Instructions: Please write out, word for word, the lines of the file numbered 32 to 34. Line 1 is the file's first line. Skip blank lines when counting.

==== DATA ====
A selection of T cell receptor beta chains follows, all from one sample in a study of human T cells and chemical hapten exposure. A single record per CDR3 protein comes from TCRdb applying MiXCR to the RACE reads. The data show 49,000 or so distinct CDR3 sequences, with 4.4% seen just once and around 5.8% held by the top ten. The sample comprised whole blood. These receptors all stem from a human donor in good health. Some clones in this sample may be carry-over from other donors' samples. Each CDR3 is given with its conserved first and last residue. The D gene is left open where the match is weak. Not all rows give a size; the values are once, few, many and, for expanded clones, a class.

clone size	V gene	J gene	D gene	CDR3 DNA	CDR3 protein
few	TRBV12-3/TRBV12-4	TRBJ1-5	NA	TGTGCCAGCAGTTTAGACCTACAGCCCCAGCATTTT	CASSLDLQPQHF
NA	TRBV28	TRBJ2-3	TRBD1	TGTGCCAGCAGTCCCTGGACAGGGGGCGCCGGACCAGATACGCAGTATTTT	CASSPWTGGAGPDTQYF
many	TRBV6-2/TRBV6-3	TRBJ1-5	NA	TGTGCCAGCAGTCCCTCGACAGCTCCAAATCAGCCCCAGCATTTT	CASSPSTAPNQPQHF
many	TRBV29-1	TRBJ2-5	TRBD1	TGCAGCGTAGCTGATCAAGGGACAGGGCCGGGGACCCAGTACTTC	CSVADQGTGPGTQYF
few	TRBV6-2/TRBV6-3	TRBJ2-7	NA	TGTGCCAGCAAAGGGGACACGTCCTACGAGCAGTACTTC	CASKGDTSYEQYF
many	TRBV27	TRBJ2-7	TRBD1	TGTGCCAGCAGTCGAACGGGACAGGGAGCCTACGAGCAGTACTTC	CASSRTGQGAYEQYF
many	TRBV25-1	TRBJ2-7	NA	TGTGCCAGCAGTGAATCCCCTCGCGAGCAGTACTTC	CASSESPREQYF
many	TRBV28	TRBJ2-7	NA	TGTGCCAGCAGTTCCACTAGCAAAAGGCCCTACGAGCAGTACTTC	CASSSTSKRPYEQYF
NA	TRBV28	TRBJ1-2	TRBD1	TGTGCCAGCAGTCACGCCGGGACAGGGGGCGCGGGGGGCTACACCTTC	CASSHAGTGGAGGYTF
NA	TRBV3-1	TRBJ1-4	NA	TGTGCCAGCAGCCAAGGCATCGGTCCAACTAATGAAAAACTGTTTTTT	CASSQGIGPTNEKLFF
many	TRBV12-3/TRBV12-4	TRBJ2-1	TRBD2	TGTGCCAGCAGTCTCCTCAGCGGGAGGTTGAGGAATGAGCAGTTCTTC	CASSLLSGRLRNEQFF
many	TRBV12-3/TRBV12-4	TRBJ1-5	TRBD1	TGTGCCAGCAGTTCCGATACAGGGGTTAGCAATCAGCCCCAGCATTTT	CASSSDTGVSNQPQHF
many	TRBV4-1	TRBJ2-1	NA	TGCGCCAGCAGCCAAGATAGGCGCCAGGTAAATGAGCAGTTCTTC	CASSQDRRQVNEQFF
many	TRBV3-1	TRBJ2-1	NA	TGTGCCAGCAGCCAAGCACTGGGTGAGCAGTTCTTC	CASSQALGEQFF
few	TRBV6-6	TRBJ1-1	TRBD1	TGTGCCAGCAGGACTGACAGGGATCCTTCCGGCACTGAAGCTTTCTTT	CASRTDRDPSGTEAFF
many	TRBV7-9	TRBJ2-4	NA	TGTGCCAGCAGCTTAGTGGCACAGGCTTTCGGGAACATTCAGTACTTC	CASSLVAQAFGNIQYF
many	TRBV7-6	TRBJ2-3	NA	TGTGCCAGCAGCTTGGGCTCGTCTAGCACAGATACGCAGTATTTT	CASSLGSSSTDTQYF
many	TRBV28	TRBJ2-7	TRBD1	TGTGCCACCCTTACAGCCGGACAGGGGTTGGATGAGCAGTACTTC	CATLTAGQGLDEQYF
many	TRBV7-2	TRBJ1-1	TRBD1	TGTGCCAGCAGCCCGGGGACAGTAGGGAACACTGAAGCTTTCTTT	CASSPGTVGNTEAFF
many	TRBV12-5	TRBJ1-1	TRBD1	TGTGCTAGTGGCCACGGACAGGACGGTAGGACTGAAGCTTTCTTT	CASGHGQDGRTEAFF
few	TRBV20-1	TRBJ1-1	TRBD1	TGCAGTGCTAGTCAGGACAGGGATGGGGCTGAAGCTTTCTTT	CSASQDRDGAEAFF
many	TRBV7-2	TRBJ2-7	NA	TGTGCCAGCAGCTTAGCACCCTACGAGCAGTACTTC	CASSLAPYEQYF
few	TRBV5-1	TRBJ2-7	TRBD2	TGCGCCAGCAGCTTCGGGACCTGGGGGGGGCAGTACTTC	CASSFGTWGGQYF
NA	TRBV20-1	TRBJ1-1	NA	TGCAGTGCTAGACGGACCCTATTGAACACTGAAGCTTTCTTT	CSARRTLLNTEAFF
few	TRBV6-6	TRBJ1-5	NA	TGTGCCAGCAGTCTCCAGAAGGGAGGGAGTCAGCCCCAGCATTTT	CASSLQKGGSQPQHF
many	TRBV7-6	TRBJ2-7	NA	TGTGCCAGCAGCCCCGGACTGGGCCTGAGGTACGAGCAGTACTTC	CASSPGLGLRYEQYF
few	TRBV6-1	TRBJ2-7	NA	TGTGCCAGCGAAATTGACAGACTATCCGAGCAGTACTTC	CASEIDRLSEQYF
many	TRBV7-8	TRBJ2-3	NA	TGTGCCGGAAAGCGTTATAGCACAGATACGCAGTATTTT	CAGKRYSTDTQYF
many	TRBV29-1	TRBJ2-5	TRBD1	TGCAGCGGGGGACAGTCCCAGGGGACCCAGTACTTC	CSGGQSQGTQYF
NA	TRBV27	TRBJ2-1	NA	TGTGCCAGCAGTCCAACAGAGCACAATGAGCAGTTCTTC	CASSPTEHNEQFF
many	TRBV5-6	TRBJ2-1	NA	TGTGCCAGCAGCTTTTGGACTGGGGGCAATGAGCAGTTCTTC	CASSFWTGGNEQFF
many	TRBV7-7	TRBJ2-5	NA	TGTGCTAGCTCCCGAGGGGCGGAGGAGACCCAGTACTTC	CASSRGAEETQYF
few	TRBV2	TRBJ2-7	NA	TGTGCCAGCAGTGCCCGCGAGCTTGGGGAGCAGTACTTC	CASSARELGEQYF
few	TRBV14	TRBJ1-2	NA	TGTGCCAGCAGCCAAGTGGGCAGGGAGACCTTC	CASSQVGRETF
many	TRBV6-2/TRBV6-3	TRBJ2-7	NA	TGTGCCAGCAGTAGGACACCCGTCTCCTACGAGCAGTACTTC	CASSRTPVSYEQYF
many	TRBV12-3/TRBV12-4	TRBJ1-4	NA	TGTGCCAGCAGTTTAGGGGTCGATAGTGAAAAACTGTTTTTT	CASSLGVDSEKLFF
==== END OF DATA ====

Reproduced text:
NA	TRBV27	TRBJ2-1	NA	TGTGCCAGCAGTCCAACAGAGCACAATGAGCAGTTCTTC	CASSPTEHNEQFF
many	TRBV5-6	TRBJ2-1	NA	TGTGCCAGCAGCTTTTGGACTGGGGGCAATGAGCAGTTCTTC	CASSFWTGGNEQFF
many	TRBV7-7	TRBJ2-5	NA	TGTGCTAGCTCCCGAGGGGCGGAGGAGACCCAGTACTTC	CASSRGAEETQYF